After an interval determined by the control element 34 of the controller 31, a pulse fires valve 26 which extinguishes the arc in valve 18 thus causing the current and voltage of the generator to drop to zero. After an interval determined by control element 35 of the controller 31, a pulse fires valve 15 and the cycle repeats.

As will be understood, the time intervals for each pulse are separately adjustable and the voltage and amperage of the forward pulse are adjustable by means of the resistor 17 while'the voltage and amperage of the reverse pulse are controlled by the resistor 20. In this manner, the strength and timing of each pulse can be individually determined.

For example, the pulse interval may be set to 0.7 second with a forward interval of 0.4 second and a reverse interval of 0.1 second. The forward voltage may be 30 volts and the reverse voltage 45 volts. At these settings, a 2-2.5 mil coating of nickel may be plated from a Watts-type nickel bath in 10 minutes. The finish achieved is superior to that produced by standard methods both in grain and brightness and the speed-of-deposition is far in excess of that which is normally achieved. These superior results are due to the rapid reversal, the short cycle, and the rest period which permit a much greater current density than any previous method. The short high-current reverse pulse produces superior depolarization in certain cases which permits the achievement of heavier deposits of the metal which is plated.

The cycle of output current in accordance with the invention is graphically represented in Fig. 2 where voltageis correlated with time. Fig. 2 is self-explanatory and shows a complete cycle including the forward pulse, the reverse pulse and the ofi period. The rapid reversal of current direction between the forward and reverse pulses and the use of a rest period provides superior depolarization and permits the replenishment of ions around the cathode and enables greater current densities to be effectively employed. As a result, the electrolytic process is speeded and the electrolytic action is more uniform. More adherent and bright platings which may be thicker than conventional and which are obtained in shorter periods of time are illustrative of the improved electrolytic action achieved.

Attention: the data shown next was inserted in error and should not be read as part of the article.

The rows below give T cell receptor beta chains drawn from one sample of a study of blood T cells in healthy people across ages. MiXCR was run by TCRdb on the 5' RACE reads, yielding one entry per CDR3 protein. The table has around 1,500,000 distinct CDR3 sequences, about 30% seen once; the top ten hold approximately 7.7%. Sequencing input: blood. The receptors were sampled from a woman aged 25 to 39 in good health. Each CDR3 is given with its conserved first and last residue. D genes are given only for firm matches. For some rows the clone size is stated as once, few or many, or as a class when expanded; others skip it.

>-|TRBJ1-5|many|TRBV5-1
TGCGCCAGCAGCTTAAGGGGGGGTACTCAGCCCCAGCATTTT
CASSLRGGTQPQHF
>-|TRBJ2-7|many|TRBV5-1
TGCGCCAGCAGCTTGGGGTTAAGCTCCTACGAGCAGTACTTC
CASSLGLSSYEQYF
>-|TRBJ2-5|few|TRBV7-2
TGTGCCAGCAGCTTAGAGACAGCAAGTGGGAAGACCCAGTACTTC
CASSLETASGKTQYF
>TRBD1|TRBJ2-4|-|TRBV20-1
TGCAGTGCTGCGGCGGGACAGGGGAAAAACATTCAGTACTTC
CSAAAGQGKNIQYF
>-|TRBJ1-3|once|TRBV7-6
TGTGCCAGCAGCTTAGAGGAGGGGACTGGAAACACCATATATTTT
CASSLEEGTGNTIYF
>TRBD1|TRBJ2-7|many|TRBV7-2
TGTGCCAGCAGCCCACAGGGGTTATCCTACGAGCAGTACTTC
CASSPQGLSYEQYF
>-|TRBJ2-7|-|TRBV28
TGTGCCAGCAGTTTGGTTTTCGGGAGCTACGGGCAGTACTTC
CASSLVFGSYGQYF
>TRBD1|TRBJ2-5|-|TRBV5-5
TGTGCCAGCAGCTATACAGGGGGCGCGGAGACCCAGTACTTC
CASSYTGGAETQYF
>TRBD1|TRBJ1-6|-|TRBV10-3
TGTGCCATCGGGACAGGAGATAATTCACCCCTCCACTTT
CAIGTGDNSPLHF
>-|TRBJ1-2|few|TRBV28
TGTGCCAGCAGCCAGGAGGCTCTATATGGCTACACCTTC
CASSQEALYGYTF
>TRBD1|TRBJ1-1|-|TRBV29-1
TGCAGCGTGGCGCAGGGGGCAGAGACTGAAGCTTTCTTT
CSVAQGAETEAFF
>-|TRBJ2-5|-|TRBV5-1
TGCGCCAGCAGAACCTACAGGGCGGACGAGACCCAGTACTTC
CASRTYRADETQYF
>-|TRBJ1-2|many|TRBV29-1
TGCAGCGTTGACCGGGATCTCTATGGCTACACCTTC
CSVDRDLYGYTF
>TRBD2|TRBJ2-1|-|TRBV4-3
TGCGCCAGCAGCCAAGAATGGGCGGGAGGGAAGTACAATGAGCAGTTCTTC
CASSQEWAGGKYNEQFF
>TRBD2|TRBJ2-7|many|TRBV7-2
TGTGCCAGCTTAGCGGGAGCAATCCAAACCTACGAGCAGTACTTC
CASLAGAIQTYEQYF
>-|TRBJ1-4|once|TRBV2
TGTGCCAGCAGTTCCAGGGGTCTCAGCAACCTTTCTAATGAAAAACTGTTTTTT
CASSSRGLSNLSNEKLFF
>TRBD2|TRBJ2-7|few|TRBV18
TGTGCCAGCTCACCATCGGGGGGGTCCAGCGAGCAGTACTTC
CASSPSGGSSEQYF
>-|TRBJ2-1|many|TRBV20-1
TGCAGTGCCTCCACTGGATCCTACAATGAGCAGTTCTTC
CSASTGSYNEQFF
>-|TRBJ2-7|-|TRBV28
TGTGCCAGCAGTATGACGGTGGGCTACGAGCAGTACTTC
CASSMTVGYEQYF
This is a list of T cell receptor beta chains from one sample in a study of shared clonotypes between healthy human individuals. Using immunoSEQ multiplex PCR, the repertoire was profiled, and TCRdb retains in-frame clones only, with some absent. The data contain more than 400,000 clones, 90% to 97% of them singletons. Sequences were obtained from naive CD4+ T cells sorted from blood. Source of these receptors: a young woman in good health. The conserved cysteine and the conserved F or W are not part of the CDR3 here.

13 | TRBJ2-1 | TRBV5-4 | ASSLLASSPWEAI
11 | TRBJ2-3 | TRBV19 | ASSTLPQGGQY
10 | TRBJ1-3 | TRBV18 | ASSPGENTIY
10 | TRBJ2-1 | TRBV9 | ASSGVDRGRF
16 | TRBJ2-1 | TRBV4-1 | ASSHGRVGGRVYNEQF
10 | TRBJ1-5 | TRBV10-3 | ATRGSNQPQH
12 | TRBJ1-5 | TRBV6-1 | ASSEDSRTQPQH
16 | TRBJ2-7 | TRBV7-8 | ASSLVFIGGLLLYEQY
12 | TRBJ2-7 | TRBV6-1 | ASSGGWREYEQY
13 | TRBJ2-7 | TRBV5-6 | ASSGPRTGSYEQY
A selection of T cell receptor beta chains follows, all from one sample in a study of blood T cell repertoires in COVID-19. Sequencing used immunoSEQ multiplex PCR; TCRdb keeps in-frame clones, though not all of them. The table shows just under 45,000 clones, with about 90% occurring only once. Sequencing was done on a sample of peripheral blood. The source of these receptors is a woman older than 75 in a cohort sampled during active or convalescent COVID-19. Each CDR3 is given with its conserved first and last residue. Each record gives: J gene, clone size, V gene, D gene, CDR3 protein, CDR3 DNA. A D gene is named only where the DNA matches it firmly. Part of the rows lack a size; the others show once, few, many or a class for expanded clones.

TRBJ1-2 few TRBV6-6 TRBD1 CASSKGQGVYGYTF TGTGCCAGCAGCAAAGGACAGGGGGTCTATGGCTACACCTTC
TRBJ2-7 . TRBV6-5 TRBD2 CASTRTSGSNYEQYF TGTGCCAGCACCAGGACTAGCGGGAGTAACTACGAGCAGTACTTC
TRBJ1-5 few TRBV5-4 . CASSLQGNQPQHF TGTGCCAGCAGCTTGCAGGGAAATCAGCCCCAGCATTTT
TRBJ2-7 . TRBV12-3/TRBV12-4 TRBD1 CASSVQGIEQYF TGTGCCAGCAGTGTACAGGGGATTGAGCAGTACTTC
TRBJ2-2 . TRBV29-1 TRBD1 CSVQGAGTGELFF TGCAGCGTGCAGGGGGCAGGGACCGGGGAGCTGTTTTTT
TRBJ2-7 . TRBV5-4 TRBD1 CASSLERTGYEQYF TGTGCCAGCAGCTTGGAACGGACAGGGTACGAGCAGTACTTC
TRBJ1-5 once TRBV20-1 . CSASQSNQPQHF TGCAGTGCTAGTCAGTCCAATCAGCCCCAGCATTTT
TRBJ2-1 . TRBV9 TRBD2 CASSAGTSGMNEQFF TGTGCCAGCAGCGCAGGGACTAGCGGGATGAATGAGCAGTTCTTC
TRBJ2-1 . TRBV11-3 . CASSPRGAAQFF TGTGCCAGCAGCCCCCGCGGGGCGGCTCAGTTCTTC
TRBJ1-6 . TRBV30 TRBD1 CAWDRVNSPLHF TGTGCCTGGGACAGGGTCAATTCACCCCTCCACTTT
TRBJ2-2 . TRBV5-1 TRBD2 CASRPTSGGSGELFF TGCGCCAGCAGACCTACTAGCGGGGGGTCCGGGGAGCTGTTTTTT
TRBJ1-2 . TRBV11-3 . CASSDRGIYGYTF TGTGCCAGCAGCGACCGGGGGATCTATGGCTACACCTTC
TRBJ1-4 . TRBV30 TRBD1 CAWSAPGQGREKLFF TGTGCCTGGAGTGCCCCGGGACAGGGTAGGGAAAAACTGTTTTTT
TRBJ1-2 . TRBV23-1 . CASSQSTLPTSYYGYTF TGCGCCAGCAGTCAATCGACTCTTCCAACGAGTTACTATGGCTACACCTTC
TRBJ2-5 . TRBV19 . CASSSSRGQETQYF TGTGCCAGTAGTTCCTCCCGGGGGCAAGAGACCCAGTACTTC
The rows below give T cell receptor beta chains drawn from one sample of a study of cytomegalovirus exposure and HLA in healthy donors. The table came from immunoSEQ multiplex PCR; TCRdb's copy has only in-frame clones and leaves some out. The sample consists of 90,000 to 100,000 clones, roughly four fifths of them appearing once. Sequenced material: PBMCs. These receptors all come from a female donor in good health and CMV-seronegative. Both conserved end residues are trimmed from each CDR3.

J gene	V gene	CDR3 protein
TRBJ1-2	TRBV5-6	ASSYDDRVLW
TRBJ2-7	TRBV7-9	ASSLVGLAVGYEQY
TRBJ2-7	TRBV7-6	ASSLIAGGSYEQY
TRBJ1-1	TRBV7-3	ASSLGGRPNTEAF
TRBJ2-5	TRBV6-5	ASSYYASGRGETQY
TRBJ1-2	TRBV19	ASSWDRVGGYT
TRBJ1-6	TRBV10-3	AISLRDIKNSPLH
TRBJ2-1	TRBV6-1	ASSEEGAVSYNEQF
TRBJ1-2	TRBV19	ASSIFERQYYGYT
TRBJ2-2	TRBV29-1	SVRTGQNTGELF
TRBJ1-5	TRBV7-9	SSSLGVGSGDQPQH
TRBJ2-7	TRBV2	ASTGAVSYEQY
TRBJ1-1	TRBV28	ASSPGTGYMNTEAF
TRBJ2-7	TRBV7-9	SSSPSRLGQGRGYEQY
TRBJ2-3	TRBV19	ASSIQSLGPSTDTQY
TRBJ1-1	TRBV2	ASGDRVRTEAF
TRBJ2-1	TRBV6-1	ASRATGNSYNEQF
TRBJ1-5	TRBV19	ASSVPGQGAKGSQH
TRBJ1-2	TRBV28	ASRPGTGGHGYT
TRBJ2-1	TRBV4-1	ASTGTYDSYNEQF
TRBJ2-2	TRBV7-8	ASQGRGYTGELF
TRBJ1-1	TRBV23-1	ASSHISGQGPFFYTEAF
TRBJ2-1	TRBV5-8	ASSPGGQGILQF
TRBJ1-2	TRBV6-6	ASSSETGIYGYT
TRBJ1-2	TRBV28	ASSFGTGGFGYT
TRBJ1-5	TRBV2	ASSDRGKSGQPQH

Example I Nickel sulfate (NiSO .6H O) 50.6 oz./gal. Nickel chloride (NiCl .6H O) 7.96 oz./ gal. Boric acid (H BO 6.5 z./gal. Wetting agent 0.5% by volume.

This solution contained the equivalent to 12.85 02/ gal. of nickel (Ni++). and 2.38 oz./ gal. of chloride (Cl).

The bath was adjusted to a pH of 3.3 (electrometric) and purified by potassium permanganate and activated carbon to remove organic impurities from the bath. This bath was then used to plate panels of polished high carbon steel in a 1000 ml. Hullcell. The panels were preliminarily degreased with a volatile solvent such as ether, air dried, and stored in dilute sodium cyanide solution. Before plating the panels were rinsed in water, dilute hydrochloric acid, and then again with water.

With straight direct current of 3 amperes at 6 volts, for 10 minutes, and with a bath temperature of 140 F. and agitation, a maximum of plate thickness of .001" was obtained. The deposit was ductile and possessed a matte finish; With higher voltages and amperages, the quality of the plating decreased.

With high-speed periodic reverse current electroplating of the invention using a pulse interval of 0.3 second (forward 0.2 second, reverse 0.1 second) and an energy ratio of 4 forward to 1 reverse (the average forward voltage times the average forward current times forward time interval equals 4 times the average reverse voltage times average reverse current times reverse time interval), a current of 8.5 amperes at 14 volts, greatly improved results were achieved. The temperature of the bath was started at 140 F. and rose to 165 F. and agitation was used- In ten minutes the maximum deposit was over .002 in thickness. Optimum thickness was between .0018 and .002", and a bright ductile finish was attained. This finish was good enough for chromium plating without bufling.

In the above example and the following examples, all parts are by weight unless otherwise specified.